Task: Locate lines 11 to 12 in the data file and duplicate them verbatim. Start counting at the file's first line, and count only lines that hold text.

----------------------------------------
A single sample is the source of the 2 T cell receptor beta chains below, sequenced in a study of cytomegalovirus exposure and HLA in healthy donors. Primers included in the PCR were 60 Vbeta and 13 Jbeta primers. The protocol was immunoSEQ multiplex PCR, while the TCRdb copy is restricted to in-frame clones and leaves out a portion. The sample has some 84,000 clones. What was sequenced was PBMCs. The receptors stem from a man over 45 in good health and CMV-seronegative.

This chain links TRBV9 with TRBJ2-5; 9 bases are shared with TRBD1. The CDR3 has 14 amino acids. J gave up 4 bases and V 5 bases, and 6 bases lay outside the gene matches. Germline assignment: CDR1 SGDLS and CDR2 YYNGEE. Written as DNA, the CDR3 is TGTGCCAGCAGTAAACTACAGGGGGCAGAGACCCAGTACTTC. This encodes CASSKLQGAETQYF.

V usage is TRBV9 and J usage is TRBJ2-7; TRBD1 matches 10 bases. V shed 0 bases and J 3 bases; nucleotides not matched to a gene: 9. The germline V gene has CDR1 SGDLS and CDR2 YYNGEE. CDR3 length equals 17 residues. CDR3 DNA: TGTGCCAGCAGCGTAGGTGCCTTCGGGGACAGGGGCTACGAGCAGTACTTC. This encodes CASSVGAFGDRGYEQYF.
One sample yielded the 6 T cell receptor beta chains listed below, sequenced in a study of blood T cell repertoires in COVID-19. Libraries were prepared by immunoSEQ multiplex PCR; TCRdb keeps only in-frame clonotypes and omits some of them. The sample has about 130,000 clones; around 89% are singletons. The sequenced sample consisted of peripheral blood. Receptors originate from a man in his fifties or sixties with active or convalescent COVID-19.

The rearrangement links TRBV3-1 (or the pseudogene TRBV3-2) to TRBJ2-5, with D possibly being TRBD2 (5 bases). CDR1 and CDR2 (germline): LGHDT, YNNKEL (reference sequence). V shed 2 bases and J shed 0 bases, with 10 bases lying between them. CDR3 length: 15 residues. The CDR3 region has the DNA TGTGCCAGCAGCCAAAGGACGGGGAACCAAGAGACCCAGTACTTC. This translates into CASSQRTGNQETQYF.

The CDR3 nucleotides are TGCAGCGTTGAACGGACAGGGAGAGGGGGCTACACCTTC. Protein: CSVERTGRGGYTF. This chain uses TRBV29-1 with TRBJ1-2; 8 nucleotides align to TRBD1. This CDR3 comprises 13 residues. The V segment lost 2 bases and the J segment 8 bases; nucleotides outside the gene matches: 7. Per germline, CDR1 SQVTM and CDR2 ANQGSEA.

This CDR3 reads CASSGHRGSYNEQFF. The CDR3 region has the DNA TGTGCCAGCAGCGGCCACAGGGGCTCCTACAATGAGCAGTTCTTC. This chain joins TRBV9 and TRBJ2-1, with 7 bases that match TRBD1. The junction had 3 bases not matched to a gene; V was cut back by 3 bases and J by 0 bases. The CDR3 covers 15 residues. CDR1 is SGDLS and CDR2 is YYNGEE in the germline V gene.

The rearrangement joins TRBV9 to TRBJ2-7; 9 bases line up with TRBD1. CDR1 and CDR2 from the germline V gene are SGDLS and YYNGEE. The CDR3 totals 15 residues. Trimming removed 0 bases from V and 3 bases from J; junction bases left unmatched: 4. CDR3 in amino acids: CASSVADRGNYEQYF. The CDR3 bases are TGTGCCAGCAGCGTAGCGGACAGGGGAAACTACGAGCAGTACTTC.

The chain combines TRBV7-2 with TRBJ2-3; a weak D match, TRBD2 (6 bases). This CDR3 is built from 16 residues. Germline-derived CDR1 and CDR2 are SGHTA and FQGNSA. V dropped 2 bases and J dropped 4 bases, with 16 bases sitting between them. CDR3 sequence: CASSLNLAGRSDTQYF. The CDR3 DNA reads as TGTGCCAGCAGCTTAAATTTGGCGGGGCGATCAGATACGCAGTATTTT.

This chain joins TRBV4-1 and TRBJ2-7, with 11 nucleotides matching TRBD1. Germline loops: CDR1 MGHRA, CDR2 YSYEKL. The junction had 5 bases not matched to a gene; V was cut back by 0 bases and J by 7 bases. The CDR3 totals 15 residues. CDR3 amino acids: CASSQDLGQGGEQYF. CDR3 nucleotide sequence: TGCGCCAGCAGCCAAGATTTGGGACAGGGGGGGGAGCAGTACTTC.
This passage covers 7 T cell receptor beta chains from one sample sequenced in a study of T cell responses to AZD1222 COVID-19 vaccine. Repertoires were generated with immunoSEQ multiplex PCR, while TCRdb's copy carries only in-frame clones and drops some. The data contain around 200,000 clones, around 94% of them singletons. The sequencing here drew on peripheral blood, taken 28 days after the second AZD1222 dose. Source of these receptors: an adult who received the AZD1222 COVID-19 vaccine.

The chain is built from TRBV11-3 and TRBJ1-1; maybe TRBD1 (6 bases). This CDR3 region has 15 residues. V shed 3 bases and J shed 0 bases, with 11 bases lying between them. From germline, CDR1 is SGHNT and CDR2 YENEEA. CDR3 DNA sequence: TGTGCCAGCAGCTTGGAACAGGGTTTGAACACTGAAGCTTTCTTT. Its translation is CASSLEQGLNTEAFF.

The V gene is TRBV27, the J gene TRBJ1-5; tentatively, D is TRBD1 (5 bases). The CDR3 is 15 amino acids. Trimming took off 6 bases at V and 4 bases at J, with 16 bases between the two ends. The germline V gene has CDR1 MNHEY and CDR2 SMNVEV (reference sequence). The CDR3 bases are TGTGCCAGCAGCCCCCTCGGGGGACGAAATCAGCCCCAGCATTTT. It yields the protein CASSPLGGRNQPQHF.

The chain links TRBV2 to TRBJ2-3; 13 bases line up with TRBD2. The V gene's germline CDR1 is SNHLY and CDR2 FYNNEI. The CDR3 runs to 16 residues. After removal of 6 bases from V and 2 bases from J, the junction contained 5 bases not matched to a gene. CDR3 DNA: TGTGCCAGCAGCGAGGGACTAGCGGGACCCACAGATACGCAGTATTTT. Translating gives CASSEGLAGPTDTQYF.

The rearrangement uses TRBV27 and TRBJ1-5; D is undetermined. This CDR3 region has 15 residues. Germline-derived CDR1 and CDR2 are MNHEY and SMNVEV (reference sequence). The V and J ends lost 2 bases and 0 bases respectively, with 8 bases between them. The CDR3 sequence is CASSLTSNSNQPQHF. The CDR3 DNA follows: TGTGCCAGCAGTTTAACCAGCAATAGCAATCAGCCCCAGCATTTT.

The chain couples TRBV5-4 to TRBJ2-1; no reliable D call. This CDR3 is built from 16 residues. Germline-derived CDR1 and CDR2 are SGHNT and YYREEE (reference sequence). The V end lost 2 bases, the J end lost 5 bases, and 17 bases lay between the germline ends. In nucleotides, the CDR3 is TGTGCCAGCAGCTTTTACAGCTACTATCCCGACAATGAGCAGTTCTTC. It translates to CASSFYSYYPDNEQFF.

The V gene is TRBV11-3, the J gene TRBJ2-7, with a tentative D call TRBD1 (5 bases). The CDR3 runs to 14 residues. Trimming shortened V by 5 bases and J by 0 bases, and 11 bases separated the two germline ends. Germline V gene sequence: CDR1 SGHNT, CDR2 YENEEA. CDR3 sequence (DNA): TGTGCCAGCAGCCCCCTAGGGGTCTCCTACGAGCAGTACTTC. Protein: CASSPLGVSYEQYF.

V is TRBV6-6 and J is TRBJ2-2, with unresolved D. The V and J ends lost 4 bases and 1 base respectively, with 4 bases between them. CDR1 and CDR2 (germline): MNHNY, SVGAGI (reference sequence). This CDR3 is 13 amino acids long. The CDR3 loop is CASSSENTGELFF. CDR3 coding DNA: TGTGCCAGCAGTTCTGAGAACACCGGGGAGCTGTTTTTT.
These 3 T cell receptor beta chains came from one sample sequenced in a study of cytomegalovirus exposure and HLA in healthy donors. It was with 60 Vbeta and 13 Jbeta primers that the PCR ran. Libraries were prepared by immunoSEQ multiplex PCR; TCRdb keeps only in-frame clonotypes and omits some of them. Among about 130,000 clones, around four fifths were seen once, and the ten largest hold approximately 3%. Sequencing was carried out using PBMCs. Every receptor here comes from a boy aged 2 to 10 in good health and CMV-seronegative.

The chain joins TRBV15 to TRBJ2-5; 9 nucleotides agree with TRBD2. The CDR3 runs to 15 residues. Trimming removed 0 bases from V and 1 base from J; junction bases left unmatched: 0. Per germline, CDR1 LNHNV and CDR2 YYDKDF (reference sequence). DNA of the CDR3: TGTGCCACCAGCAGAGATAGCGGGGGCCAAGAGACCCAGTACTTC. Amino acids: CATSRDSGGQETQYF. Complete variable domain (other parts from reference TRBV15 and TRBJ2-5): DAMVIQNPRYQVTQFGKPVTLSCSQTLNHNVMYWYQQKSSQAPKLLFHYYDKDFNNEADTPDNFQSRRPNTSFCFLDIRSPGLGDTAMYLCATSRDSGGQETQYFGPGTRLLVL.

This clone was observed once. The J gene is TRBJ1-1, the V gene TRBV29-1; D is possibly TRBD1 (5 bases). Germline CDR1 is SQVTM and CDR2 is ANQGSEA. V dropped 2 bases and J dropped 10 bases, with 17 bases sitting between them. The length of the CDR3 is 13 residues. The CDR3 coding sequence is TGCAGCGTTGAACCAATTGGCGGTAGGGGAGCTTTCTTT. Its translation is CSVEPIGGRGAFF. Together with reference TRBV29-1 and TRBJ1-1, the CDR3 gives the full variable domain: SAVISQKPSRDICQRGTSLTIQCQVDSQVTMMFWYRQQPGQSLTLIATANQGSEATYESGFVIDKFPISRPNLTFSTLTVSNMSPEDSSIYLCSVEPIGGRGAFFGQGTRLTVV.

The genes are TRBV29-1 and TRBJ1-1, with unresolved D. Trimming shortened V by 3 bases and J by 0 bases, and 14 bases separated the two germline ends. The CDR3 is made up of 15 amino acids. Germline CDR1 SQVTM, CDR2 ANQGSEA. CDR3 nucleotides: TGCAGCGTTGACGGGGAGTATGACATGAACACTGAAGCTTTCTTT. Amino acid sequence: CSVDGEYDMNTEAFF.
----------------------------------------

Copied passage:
This passage covers 7 T cell receptor beta chains from one sample sequenced in a study of T cell responses to AZD1222 COVID-19 vaccine. Repertoires were generated with immunoSEQ multiplex PCR, while TCRdb's copy carries only in-frame clones and drops some. The data contain around 200,000 clones, around 94% of them singletons. The sequencing here drew on peripheral blood, taken 28 days after the second AZD1222 dose. Source of these receptors: an adult who received the AZD1222 COVID-19 vaccine.

The chain is built from TRBV11-3 and TRBJ1-1; maybe TRBD1 (6 bases). This CDR3 region has 15 residues. V shed 3 bases and J shed 0 bases, with 11 bases lying between them. From germline, CDR1 is SGHNT and CDR2 YENEEA. CDR3 DNA sequence: TGTGCCAGCAGCTTGGAACAGGGTTTGAACACTGAAGCTTTCTTT. Its translation is CASSLEQGLNTEAFF.